The phrase above was the name I gave to the arts section I edited at the University of Washington Daily. I thought (and still think) it was funny, while it also satirizes the central conceit of writing about culture, whether it's "high culture" or "popular culture." (If I made a Venn diagram of those categories they would significantly overlap.) I still have a rubber stamp that says, "This is not art." I got it about 30 years ago. Sometimes I like to get it out and stamp it on things because I think it is absolutely hilarious -- both as a comment on art and a comment on criticism. I laugh and laugh, even if it's only on the inside.

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The Hollywood studio mentality in one paragraph

Kimberly Peirce.

The first time I interviewed Martin Short (one of my "SCTV" idols) in 1987, he told me an anecdote about his experiences in Hollywood. A typical encounter with studio executives would begin with something like, "Wow! We love you! You did this and you did that and we think you're great!" Followed, almost immediately, by, "And now that we've hired you, don't do that stuff anymore because that's not what we want from you. Just do it our way."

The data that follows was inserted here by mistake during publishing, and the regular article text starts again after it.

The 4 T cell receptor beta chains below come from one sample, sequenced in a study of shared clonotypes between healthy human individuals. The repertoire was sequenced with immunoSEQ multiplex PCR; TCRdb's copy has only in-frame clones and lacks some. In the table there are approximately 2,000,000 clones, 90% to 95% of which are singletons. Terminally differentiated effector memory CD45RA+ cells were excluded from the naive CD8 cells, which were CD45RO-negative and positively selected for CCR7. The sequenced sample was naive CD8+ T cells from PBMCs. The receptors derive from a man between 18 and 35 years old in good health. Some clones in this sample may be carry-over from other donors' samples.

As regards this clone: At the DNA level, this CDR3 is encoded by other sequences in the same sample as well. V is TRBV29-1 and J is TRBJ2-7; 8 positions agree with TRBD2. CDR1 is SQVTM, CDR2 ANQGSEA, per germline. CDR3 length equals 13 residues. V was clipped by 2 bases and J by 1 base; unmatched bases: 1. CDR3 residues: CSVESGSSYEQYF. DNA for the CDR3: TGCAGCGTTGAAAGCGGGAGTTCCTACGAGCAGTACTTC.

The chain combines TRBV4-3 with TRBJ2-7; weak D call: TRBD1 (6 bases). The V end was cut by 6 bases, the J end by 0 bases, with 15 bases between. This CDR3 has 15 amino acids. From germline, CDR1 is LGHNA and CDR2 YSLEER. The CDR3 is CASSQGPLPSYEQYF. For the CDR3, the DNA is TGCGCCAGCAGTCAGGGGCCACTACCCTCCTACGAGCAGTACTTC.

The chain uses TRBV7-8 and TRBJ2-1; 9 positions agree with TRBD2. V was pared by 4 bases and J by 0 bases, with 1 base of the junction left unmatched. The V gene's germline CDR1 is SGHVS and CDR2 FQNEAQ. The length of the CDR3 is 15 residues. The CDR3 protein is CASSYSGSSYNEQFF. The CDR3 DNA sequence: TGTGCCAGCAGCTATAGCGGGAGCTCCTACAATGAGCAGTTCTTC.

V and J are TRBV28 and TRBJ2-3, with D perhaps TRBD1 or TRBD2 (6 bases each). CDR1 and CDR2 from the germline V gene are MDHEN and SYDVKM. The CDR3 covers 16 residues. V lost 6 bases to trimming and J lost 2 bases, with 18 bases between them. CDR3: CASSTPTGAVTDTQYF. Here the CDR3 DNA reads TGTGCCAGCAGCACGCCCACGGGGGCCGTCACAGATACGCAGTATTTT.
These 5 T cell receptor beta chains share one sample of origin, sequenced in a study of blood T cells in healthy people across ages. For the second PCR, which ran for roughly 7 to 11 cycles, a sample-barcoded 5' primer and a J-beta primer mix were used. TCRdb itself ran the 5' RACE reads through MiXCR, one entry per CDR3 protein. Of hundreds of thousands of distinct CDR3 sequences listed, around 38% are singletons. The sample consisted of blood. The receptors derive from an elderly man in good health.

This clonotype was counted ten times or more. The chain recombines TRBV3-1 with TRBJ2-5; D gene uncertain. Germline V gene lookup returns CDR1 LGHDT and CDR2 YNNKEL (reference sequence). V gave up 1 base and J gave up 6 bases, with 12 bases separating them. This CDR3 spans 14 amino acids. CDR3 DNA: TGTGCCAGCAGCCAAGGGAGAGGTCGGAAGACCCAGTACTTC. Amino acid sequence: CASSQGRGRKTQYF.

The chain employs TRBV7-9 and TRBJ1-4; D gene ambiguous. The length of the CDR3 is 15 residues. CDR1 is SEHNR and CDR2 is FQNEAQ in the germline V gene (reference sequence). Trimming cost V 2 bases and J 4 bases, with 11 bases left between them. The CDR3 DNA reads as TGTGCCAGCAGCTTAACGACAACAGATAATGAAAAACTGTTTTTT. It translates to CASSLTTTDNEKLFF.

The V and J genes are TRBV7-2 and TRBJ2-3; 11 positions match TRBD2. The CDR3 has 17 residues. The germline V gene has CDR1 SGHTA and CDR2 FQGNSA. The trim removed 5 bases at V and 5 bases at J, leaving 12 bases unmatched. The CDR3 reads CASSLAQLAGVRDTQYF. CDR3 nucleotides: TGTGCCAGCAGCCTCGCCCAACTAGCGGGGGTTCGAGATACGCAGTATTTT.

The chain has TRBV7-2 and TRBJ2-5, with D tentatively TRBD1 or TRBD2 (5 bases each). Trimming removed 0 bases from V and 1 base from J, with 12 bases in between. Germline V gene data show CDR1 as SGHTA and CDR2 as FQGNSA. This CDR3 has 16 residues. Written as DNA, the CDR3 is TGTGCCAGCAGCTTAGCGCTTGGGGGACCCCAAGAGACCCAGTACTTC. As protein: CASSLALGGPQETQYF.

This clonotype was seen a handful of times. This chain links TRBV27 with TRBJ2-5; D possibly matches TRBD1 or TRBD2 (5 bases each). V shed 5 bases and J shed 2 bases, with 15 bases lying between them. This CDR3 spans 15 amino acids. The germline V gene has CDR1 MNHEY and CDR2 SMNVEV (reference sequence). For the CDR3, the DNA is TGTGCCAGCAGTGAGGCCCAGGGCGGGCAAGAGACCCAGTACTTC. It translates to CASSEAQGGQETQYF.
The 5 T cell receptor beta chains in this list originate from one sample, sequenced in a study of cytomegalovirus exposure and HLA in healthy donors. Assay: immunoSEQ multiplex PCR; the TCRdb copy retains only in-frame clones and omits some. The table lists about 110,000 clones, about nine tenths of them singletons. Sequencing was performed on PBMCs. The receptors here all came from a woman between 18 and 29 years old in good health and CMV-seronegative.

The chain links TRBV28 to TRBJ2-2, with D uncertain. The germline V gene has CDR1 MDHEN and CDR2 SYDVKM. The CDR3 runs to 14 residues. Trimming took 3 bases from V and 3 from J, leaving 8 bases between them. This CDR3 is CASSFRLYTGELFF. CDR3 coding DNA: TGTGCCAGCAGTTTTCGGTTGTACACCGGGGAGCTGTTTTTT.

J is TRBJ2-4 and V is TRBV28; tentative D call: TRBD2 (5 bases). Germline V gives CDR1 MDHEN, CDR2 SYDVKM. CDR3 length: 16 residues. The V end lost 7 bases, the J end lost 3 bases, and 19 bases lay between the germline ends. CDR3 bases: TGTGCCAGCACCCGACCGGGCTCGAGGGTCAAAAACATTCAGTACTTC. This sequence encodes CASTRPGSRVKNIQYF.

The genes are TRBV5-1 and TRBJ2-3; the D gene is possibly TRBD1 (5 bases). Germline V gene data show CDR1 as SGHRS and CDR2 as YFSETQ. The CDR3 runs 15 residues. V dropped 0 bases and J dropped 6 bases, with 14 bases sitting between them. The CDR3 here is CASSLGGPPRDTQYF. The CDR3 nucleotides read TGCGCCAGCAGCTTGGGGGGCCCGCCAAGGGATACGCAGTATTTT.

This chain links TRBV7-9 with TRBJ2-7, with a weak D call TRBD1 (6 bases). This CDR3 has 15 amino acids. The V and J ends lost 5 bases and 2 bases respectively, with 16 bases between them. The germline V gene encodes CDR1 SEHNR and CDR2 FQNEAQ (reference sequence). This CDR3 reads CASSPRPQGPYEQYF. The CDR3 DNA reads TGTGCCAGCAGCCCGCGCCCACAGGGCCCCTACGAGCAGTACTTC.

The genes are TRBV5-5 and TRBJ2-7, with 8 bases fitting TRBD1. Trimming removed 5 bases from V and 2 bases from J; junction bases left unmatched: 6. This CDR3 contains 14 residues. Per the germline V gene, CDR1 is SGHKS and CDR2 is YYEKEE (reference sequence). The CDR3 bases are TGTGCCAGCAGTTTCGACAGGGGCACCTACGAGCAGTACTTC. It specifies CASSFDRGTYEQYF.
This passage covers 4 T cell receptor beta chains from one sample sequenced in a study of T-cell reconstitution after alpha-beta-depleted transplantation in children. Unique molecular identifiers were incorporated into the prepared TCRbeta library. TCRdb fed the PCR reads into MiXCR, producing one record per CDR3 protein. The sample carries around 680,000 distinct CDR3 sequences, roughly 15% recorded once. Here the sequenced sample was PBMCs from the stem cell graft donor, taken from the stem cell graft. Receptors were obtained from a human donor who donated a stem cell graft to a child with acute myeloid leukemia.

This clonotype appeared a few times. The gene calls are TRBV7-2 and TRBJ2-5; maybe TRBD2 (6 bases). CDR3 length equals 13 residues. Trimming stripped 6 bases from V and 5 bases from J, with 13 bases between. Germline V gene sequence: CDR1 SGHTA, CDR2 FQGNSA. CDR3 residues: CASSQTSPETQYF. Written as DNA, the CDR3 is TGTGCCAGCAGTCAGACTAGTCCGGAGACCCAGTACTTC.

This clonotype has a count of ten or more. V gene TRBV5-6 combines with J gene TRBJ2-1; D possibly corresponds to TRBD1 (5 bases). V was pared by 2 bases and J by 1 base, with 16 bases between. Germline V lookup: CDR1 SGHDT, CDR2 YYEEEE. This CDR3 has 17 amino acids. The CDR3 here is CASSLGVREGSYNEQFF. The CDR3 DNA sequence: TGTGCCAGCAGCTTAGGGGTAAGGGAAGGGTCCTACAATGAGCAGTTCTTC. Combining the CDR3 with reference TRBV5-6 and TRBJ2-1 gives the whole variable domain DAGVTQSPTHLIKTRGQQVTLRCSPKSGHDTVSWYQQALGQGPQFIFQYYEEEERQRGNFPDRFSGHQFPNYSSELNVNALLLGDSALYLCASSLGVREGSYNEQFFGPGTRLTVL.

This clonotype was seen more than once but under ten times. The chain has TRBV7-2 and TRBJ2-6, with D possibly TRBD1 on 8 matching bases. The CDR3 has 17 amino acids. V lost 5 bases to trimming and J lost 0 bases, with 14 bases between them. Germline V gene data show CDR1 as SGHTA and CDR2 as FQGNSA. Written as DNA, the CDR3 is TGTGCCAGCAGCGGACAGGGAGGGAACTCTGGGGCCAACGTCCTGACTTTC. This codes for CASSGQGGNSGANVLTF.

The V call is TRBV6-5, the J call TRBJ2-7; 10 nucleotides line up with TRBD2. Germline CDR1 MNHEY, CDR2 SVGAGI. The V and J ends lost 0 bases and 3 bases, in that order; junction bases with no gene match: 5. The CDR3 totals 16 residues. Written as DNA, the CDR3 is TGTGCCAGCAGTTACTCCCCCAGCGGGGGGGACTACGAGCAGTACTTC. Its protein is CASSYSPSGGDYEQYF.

Here's director Kimberly Peirce on why nearly ten years elapsed between her last feature, "Boys Don't Cry," and her latest one, "Stop Loss": ... After "Boys Don't Cry," Hollywood came and offered me some very expensive projects, some very good stuff.... I had one project that I got almost to fruition, "Silent Star," about the unsolved murder of [the silent movie director] William Desmond Taylor in the 1920s. It was wonderful - the story of how Hollywood was built on an unsolved murder and a cover-up. We had it cast and ready to go, and the studio ran the numbers and they said, "We want to make it for x amount of money." And I said, Uh, all right. But then they said, "We don't want to spend that much, we want to spend 10 million dollars less." I said, Well, I don't know if that's a good idea, but I'll go ahead and make the adjustments I can. And they said, "Well, we don't want to see the version of the movie that we're prepared to pay for. We want to see the version we're not willing to pay for."Perfectly circular bureaucratic logic -- so beautiful in its impeccable shape that Franz Kafka and Joseph Heller must be laughing so hard they're crying....